Op-Economica, 4-1-2016 — This is my personal essay reflecting my thinking through research and professional work with the academia, politics and business communities. Right, wrong… your judgement, but I am writing what I observe and think, very honestly.

We are all problem-solvers of some sort. We solve problems to earn living, to get promoted, to show that we are smart and deserve colleagues’ respect, and to make contribution to human progress. Yes, so problem solving is important, and the better solution-maker we are the brighter future we expect.

But we are not such good problem solver for very simple reasons: it is hard to define a genuine problem.

First, we do not have a real problem to solve. I remember nearly 20 years ago, when I encountered the Black-Scholes problem involving some second-order partial differential equations, I got stuck for a while. So I rushed to consult with my uncle – a nuclear physicist – for he had been known as a good problem-solver. He helped me learn how to get over them. Done. Then he said: “Ah these guys are tricky. They tweaked the long-standing problem (and perfectly solved) to show that there is a close connection with their problem in economics. That’s all they did.”

So that became clear to me: the power of defining a problem. The “guys” my uncle – a super-smart superman-physicist – mentioned are Nobel laureates in economics with time-tested solutions so well known that later on Texas Instrument had to make that built-in solution available in millions of electronic calculator for finance and business students…

My supers-mart superman uncle had not had a genuine problem for him to work on, so he continued to live as a Vietnamese university physics professor, making living on teaching computer skills… (He did make awesome physics discoveries in the Soviet Physics school of thought, but that was back in 1960s, early 70s).

Second, we choose a wrong problem to work on. It is in Rene Descartes’ philosophy of science that we know complex problem should be able to be decomposed into smaller and less complex (but interconnected) ones, so that problem solving will become less challenging and more manageable. Everyone has to do just that. So by “wrong” I do not mean the problem we choose is NOT the right one, but the way we decompose the complex one is both inefficient and ineffective. In short, we are not capable of deriving a set of smaller, less challenging and less complex problems to solve.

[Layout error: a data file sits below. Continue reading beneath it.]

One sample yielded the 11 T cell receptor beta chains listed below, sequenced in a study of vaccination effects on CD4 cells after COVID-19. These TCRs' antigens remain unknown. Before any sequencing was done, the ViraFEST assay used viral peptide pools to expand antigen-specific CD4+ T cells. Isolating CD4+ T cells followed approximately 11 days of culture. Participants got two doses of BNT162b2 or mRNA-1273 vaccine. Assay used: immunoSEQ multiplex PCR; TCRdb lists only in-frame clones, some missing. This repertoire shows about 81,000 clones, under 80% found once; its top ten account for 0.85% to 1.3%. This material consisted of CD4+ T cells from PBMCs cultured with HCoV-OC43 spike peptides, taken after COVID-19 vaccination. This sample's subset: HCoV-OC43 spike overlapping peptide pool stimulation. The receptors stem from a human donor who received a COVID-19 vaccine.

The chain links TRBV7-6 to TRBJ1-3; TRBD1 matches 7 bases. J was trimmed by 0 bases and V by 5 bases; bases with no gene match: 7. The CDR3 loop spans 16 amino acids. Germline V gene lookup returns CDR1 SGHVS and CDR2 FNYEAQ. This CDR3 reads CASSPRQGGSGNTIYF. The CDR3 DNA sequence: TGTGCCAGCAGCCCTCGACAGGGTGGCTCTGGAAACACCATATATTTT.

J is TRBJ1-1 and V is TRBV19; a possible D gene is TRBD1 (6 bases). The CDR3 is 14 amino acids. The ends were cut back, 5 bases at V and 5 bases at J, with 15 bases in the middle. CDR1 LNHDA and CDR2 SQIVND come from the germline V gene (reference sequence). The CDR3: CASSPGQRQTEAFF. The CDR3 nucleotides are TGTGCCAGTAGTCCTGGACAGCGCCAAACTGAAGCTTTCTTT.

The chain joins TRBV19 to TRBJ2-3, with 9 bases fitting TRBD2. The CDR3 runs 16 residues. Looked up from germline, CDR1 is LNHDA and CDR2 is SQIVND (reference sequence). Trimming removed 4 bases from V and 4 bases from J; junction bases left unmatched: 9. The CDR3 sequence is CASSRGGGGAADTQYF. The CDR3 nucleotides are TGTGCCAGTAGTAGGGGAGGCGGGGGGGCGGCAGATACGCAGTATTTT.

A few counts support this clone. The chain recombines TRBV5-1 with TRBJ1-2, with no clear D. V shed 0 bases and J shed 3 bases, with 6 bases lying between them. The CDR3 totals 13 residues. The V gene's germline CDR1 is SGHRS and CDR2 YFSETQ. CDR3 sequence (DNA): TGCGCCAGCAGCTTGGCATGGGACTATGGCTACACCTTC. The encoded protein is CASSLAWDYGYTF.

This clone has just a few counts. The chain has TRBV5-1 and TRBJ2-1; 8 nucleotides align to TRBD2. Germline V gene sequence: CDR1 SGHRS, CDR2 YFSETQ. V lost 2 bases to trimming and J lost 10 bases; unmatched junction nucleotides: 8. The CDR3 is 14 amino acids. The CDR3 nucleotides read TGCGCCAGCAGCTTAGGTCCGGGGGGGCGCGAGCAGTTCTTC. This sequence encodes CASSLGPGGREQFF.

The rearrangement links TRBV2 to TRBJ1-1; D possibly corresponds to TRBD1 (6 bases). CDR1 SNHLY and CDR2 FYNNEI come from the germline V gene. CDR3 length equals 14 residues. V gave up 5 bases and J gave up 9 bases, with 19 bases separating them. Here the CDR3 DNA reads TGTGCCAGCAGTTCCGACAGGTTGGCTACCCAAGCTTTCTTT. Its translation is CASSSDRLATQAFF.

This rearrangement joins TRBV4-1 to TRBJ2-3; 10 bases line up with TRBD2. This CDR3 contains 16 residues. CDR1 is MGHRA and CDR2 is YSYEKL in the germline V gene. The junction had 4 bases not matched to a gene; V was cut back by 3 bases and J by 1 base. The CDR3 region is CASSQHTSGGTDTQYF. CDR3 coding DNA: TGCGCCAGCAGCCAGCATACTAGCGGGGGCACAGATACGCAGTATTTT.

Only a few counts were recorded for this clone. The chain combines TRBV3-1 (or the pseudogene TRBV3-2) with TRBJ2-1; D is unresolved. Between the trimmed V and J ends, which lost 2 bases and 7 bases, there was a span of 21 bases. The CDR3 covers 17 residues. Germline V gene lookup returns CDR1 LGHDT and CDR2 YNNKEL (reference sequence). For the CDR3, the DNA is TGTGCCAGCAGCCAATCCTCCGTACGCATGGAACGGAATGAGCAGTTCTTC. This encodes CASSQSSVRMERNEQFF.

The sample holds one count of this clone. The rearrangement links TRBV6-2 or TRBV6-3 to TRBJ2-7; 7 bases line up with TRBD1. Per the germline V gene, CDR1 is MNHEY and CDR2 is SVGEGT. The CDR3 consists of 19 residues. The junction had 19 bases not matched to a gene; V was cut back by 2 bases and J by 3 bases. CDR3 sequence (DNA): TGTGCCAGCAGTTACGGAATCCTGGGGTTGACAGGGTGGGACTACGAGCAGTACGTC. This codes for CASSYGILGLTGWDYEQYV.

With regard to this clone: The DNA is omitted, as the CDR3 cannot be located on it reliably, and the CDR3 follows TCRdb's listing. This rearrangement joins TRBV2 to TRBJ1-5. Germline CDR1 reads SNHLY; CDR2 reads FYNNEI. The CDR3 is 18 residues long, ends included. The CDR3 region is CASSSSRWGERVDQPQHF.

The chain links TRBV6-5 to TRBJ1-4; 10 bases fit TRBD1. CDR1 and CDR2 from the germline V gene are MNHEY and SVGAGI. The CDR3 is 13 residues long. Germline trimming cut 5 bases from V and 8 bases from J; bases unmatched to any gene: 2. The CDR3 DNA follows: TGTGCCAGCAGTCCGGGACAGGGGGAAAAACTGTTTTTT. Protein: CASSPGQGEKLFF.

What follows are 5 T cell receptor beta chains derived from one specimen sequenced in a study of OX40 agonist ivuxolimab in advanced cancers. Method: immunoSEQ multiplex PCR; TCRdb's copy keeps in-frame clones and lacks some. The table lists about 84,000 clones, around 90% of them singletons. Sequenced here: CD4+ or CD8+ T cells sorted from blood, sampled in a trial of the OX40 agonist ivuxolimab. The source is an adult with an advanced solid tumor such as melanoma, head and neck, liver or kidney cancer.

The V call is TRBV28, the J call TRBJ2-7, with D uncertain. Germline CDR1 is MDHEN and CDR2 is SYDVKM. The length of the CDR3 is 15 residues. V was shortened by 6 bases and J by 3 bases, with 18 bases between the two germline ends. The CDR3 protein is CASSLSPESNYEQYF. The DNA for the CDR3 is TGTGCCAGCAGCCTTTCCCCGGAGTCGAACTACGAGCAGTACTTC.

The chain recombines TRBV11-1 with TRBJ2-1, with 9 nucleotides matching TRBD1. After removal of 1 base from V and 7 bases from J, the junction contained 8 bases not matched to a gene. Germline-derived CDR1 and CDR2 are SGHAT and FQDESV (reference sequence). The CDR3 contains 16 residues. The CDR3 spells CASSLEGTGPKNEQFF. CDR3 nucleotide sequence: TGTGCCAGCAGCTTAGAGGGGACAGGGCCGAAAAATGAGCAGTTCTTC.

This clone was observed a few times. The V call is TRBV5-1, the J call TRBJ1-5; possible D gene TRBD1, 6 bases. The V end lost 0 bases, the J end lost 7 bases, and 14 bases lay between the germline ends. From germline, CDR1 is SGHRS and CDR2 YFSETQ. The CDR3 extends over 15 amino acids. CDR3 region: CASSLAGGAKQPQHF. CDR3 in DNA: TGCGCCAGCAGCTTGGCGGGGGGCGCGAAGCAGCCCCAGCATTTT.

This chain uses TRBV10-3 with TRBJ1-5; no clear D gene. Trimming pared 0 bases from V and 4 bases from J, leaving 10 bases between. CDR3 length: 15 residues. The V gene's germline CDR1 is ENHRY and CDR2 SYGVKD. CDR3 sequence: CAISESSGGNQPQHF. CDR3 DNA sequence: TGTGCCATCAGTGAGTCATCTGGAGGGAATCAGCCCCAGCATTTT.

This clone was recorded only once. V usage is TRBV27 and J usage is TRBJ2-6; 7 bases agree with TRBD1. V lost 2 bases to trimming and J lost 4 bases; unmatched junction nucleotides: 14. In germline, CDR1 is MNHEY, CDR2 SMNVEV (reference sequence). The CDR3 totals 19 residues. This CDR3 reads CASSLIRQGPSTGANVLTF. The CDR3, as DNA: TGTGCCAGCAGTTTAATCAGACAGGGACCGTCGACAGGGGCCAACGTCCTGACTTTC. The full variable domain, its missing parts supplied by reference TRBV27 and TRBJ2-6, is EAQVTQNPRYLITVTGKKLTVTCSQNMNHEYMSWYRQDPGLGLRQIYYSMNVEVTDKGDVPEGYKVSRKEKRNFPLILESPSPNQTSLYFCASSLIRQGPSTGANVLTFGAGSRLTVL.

In fact, while trying to derive smaller and less complex problems, some of the smartest even make them harder to solve. When in high school, we attended a class for the gifted who were supposed to learn lots of math to compete in city of Hanoi and then national competition. Some of my classmates were brilliant. And the most brilliant faced exactly the same problems I just mentioned: They complicated the original problem by using the wrong way of deriving small problems.

So one of our math teachers at the days was angry to conclude: “The smart make the most difficult problem easier to solve. And the stupid make the easiest problem harder to solve. Unfortunately one of the stupid is my nephew.” Yes, his nephew was in our class at the time.

Third, we fool ourselves that we have no problem with our intellectual capacity or skills, or perseverance, and all other calibers. That means: we assume we have no problem with problem-solving at all. In fact, we all do.

Watch a man being interviewed by a television reporter. Everyone tries to tell something in a way hopefully showing his great intellectual qualities, without knowing that his answer betrays him so bitterly. The same with our illusion of problem-solving skills.

Those illusions impede us from seeking collaboration, true learning and true working. A kind of self-indulgence that brilliant scientists try to stay away from, but the rest want to embrace.

That’s it for now.

—

©2016 Vuong & Associates

*Food for thought, Sciences & Education*

Posted on January 4, 2016byGià Bản0